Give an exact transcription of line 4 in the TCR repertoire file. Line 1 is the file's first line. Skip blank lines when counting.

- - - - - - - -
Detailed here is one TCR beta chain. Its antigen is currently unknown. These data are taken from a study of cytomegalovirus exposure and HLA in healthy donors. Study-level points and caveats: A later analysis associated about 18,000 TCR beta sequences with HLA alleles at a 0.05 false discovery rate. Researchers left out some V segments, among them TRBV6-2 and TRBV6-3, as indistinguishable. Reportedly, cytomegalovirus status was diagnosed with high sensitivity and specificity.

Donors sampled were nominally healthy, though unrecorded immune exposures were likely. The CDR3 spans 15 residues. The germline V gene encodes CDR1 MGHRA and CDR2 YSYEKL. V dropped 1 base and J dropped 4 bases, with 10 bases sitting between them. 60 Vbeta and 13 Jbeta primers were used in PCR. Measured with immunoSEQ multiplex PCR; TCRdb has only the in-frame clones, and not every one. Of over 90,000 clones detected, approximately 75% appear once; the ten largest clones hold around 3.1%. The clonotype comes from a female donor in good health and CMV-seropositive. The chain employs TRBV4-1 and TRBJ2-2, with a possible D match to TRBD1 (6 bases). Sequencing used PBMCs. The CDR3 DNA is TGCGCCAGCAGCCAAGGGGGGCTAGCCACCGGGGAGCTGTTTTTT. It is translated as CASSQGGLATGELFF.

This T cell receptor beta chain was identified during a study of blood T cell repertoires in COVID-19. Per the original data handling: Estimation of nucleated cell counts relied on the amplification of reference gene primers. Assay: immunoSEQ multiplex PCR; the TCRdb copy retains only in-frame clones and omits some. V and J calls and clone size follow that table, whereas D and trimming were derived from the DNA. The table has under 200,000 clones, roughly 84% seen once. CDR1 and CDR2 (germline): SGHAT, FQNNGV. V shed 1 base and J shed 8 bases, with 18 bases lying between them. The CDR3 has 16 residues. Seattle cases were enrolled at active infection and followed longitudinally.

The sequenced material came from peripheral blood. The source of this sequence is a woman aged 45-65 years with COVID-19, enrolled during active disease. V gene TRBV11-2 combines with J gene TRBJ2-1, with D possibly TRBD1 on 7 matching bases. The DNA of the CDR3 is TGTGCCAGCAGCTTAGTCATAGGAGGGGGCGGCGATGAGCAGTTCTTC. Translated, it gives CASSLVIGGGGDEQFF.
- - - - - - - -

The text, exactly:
The sequenced material came from peripheral blood. The source of this sequence is a woman aged 45-65 years with COVID-19, enrolled during active disease. V gene TRBV11-2 combines with J gene TRBJ2-1, with D possibly TRBD1 on 7 matching bases. The DNA of the CDR3 is TGTGCCAGCAGCTTAGTCATAGGAGGGGGCGGCGATGAGCAGTTCTTC. Translated, it gives CASSLVIGGGGDEQFF.